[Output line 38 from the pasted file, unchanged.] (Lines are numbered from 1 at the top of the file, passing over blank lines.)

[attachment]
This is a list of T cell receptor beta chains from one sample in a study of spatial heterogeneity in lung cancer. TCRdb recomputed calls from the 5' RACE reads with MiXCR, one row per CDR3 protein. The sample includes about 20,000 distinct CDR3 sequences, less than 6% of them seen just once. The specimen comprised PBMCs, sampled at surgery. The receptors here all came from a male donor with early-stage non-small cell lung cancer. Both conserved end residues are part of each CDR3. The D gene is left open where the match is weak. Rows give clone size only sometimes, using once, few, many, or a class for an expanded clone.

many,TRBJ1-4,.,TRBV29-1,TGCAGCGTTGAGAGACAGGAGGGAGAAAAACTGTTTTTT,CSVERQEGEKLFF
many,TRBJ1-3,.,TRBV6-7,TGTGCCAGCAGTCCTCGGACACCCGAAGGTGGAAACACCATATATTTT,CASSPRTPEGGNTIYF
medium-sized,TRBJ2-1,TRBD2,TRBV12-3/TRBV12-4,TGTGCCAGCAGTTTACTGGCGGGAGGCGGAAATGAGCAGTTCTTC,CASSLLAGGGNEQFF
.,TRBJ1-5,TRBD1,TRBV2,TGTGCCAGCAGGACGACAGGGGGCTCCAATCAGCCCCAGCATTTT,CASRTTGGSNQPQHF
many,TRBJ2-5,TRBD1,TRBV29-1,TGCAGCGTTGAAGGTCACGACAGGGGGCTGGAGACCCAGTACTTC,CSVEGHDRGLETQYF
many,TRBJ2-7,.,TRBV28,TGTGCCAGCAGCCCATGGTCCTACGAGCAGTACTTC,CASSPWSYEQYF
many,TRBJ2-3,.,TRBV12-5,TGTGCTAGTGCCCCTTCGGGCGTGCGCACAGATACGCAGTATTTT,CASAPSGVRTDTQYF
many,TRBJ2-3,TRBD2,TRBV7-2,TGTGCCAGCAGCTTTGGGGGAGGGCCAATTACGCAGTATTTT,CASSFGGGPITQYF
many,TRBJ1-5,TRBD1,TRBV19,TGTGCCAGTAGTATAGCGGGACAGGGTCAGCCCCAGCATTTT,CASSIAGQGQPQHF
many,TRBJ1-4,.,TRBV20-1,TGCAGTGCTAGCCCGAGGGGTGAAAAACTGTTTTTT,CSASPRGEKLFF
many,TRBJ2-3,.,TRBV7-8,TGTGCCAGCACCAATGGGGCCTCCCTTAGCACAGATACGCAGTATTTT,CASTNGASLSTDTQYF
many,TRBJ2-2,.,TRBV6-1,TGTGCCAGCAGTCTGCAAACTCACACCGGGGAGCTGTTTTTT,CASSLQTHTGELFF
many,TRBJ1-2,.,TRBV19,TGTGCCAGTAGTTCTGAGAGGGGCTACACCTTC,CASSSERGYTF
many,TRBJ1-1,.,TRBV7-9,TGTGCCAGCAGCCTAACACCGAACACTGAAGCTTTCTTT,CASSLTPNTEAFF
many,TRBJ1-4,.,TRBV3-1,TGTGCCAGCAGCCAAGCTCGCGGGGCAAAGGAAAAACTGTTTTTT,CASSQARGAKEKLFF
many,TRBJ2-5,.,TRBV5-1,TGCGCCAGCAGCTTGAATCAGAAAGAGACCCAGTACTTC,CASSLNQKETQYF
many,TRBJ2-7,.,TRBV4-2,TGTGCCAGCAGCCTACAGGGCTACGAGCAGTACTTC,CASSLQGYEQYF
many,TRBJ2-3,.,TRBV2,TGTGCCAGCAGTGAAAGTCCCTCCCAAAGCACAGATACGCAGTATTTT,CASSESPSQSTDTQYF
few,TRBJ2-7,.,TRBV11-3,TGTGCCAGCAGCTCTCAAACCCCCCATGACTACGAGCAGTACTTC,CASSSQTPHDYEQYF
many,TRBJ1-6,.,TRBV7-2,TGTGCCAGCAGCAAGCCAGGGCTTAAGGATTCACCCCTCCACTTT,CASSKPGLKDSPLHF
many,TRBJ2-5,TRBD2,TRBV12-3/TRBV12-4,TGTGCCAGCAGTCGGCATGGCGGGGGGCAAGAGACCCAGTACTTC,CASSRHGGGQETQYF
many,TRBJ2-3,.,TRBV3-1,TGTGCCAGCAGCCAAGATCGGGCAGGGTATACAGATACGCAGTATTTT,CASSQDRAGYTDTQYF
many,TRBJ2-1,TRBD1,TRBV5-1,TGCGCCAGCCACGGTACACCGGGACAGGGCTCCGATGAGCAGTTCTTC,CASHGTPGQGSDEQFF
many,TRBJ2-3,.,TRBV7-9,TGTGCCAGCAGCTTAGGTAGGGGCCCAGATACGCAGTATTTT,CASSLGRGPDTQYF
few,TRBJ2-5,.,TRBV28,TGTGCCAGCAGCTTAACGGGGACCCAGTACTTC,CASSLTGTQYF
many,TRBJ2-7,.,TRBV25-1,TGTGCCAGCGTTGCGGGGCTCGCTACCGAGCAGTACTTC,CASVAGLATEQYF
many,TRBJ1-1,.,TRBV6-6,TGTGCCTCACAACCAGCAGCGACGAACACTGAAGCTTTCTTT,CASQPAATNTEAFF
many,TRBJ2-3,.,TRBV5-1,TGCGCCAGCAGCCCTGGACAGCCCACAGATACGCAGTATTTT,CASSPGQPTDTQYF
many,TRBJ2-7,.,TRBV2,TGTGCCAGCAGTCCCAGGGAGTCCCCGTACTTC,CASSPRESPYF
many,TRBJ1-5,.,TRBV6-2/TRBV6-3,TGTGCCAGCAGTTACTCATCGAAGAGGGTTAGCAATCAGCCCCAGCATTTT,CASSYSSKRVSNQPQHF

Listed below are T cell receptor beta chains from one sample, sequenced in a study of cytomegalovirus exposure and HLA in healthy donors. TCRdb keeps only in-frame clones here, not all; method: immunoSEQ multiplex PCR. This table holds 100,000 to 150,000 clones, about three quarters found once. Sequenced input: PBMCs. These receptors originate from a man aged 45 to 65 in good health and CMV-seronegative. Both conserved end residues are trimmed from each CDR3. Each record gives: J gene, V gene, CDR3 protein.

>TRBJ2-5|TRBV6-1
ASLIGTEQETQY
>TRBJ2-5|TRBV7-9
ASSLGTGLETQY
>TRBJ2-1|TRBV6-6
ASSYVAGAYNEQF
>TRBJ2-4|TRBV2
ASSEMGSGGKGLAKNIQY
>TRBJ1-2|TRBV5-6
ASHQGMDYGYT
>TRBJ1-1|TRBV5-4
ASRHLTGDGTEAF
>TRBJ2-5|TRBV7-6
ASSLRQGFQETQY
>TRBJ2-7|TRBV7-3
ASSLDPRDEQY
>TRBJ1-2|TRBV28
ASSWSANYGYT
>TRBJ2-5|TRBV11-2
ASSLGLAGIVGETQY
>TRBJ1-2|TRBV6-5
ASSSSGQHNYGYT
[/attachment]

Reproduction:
ASSYVAGAYNEQF